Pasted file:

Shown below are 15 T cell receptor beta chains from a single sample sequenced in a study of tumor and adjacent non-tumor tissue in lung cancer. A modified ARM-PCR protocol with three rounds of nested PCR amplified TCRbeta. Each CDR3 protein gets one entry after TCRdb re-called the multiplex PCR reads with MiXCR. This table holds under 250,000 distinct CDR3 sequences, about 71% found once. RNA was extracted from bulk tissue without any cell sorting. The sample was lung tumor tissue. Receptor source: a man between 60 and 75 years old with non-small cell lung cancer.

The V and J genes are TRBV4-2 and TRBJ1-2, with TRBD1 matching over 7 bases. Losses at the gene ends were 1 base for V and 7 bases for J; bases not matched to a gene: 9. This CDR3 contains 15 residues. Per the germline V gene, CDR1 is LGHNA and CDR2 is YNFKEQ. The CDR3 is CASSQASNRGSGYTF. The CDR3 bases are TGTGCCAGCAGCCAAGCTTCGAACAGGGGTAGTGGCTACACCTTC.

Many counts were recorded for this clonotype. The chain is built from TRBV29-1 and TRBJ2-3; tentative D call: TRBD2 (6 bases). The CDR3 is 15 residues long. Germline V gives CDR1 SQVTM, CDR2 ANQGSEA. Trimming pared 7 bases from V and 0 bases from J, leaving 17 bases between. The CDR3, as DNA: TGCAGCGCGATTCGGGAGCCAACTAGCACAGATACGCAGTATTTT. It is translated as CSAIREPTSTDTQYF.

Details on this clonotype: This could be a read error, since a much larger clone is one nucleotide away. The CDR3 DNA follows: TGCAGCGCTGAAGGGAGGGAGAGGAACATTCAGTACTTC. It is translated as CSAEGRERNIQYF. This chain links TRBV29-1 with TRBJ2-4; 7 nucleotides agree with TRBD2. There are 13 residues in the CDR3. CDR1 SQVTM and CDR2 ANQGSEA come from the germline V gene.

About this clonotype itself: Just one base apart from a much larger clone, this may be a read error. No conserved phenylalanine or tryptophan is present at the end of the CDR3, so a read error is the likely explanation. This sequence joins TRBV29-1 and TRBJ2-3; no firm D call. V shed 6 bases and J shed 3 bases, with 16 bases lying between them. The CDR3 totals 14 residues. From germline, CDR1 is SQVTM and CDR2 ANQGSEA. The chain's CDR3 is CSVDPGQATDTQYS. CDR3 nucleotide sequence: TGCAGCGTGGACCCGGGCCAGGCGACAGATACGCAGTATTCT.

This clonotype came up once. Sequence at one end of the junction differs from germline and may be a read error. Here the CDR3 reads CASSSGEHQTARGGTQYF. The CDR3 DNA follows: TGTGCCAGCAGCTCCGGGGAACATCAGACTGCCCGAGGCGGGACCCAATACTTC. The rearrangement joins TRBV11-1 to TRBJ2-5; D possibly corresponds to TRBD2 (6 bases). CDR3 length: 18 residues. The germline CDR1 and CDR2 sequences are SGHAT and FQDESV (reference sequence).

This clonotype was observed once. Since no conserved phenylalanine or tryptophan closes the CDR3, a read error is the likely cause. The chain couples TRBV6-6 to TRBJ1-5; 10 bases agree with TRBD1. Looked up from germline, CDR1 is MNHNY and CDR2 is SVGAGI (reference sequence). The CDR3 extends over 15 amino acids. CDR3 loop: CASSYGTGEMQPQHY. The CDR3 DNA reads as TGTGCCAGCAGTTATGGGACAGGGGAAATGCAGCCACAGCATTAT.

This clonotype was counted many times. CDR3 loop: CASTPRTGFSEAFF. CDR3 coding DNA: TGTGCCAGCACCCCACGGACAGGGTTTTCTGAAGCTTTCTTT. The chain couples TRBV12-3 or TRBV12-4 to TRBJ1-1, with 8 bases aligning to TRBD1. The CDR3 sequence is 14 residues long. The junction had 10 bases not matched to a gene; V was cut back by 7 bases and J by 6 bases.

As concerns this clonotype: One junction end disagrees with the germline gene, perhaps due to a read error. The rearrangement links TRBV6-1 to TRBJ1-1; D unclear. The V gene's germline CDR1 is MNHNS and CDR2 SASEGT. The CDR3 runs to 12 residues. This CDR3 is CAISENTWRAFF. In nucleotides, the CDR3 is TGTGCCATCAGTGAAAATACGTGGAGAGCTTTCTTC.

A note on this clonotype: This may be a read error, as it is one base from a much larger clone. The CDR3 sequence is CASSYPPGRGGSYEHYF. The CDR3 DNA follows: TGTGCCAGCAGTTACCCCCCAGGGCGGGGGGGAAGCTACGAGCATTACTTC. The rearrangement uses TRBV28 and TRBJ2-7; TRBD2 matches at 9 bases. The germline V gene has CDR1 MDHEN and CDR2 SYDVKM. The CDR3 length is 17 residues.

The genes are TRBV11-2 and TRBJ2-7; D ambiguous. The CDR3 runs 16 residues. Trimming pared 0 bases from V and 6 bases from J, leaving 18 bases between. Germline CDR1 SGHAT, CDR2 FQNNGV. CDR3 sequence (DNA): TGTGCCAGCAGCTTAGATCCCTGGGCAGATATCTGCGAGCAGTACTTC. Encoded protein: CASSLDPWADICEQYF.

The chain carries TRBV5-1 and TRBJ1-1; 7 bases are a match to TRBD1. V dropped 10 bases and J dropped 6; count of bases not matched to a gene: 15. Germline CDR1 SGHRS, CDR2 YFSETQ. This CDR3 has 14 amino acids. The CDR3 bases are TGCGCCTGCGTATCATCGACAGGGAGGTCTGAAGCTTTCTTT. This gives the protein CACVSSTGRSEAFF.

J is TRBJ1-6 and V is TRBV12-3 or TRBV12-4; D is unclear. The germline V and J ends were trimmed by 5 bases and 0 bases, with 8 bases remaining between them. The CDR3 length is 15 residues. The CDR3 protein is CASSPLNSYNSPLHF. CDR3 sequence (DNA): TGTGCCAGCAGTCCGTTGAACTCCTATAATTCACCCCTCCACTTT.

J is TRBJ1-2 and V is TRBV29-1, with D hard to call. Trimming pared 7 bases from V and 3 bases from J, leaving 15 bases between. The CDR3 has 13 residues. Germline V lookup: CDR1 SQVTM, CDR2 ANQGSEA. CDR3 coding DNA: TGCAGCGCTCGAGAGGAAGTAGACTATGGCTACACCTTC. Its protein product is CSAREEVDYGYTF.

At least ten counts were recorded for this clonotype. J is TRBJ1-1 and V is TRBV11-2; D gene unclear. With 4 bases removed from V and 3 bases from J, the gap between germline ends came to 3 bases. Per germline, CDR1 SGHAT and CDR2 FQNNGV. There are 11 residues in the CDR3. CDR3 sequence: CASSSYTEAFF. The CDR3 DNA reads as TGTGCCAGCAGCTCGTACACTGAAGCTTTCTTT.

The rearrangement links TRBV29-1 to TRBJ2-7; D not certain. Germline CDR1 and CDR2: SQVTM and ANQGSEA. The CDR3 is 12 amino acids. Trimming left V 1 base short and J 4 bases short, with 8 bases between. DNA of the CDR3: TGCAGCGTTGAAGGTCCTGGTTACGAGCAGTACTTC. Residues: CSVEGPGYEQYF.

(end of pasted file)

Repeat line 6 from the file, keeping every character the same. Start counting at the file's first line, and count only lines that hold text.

This clonotype came up once. Sequence at one end of the junction differs from germline and may be a read error. Here the CDR3 reads CASSSGEHQTARGGTQYF. The CDR3 DNA follows: TGTGCCAGCAGCTCCGGGGAACATCAGACTGCCCGAGGCGGGACCCAATACTTC. The rearrangement joins TRBV11-1 to TRBJ2-5; D possibly corresponds to TRBD2 (6 bases). CDR3 length: 18 residues. The germline CDR1 and CDR2 sequences are SGHAT and FQDESV (reference sequence).